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Math Help - Solve the quadratic equation by completing the square

  1. #1
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    Solve the quadratic equation by completing the square

    HERE IS A PROBLEM FROM MYMATHLAB. I WROTE ALL OF THE DIRECTIONS. AT THE END I SAY WHAT I DON'T UNDERSTAND. PLEASE EXPLAIN IT TO ME AS IF YOU ARE EXPLAINING IT TO A FIVE YEAR OLD.

    2x^2+ x- 1/8=0. Solve the quadratic equation by completing the square.
    1.)We always begin this process by rearranging the equation so that the constant is on the right side.
    2x^2+x= 1/8
    2.) Next, divide both sides by 2 so that the coefficient of x^2 is 1.
    x^2 + 1/2x= 1/16
    3.) Now, find the number that completes the square. To find this number, take the square of half of the coefficient of X. What number will complete the square?
    1/16. Now add 1/16 to both sides of the equation.

    (x + 1/4)^2 = 1/8

    4.)Now take the square root of both sides. The right side will need to be simplified.

    x+1/4 = √2/4

    Now, solve the equation for x.
    x= 1/4 +√2/4

    I DON'T UNDERSTAND WHERE THE NUMBER √2/4 CAME FROM. HOW DID THAT COME FROM 1/8? IT SAID TO TAKE THE SQUARE ROOT OF BOTH SIDES. HOW IS √2/4 THE ANSWER FOR 1/8?? IT DOESN'T MAKE ANY SENSE. PLEASE HELP ME
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  2. #2
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    \left(x+\frac{1}{4}\right)^2 = \frac{1}{8}<br />

    x + \frac{1}{4} = \pm \sqrt{\frac{1}{8}} = \pm \frac{1}{2\sqrt{2}} \cdot \frac{\sqrt{2}}{\sqrt{2}} = \pm \frac{\sqrt{2}}{4}

    x = -\frac{1}{4} \pm \frac{\sqrt{2}}{4} = \frac{-1 \pm \sqrt{2}}{4}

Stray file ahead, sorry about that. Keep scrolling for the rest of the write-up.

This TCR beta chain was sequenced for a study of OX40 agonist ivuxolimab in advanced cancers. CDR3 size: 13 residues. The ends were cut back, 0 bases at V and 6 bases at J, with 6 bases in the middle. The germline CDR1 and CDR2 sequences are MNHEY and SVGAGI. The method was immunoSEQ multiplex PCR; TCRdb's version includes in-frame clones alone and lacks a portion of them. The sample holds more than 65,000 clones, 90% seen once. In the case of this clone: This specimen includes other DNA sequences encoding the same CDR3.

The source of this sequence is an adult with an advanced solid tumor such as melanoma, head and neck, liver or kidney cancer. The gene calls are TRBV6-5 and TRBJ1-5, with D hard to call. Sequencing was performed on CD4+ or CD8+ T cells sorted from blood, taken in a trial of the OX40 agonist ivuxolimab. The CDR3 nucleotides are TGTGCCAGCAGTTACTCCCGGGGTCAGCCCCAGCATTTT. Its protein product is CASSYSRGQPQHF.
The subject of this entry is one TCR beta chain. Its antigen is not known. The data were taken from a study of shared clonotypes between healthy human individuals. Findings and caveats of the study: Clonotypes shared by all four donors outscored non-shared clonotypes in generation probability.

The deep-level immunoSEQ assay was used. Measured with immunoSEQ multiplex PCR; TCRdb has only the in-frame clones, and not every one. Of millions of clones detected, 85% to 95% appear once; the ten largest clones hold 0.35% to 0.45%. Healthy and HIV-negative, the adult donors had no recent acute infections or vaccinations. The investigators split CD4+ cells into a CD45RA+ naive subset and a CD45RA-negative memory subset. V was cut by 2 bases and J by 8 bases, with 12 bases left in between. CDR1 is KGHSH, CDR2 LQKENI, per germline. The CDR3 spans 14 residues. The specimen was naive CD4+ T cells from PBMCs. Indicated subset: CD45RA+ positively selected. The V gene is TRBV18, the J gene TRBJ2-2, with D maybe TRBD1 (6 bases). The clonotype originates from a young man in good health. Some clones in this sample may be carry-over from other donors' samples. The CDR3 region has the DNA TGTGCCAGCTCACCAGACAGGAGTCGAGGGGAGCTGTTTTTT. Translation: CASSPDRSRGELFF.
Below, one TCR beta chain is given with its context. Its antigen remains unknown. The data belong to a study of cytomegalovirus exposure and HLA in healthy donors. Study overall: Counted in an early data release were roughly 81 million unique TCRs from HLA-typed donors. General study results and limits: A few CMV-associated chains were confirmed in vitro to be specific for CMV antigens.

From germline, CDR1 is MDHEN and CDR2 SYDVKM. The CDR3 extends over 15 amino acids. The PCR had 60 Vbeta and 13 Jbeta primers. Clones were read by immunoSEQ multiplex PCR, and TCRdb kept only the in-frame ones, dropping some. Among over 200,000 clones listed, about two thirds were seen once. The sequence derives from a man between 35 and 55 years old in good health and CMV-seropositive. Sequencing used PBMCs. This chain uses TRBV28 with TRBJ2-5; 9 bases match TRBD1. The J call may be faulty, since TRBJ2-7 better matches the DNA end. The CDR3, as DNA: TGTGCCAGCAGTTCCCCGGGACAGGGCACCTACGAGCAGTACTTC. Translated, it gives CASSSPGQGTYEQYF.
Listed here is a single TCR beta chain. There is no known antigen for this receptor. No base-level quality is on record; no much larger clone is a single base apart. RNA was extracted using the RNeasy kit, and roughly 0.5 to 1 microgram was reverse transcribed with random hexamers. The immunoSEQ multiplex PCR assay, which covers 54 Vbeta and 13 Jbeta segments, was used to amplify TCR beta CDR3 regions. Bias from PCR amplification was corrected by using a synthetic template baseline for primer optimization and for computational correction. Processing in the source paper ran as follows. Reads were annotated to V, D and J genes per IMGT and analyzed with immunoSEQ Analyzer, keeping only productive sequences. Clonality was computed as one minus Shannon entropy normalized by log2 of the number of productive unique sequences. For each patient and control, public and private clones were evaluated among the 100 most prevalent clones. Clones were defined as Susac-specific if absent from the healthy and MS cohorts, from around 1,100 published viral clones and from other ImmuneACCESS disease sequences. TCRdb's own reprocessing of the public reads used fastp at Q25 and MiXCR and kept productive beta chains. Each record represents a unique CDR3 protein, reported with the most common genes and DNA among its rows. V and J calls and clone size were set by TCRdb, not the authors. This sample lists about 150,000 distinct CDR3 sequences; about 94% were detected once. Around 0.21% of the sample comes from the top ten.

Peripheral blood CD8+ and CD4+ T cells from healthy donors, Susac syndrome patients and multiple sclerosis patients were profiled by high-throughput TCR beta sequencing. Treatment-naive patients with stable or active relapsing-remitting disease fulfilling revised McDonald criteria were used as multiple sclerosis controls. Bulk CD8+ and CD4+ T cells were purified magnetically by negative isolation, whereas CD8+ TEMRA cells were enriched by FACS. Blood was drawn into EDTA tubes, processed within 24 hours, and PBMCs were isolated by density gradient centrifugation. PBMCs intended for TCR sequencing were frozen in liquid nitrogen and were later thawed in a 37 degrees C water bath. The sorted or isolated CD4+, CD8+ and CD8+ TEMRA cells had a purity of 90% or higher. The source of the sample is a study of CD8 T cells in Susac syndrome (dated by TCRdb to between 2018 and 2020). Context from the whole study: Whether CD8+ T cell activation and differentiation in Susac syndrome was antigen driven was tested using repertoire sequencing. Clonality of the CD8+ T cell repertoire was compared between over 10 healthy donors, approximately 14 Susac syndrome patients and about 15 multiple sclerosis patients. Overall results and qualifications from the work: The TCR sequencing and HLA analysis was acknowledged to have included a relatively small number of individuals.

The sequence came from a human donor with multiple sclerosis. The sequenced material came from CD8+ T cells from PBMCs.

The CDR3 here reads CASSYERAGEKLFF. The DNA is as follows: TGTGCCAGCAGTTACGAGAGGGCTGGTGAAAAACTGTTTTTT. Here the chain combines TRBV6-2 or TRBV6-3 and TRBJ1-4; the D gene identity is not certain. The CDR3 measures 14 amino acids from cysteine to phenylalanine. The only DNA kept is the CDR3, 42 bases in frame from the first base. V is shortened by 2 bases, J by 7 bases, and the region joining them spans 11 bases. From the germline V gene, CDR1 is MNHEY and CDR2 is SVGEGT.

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  3. #3
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    \displaystyle\sqrt{\frac{1}{8}}=\frac{1}{\sqrt{8}}  =\frac{1}{\sqrt{4(2)}}=\frac{1}{\sqrt{4}\sqrt{2}}=  \frac{1}{2\sqrt{2}}=\frac{\sqrt{2}}{\sqrt{2}}\;\fr  ac{1}{2\sqrt{2}}=\frac{\sqrt{2}}{2(2)}

    Of course, both the positive and negative square roots should be taken.
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  4. #4
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    can you please explain WHY though? Why does the 1 on top all of a sudden turn into a 2 after 1/2√2
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  5. #5
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    Quote Originally Posted by Sapphire19 View Post
    can you please explain WHY though? Why does the 1 on top all of a sudden turn into a 2 after 1/2√2
    It's just another way to write the same value.

    When we had \frac{1}{2\sqrt{2}}

    convention is to write it in the form \frac{a}{b}

    with a surd on top, instead of under the line.

    We "resolve" it using \sqrt{2}\sqrt{2}=2

    However, we can only multiply the fraction by 1, so it is multiplied by \frac{\sqrt{2}}{\sqrt{2}}
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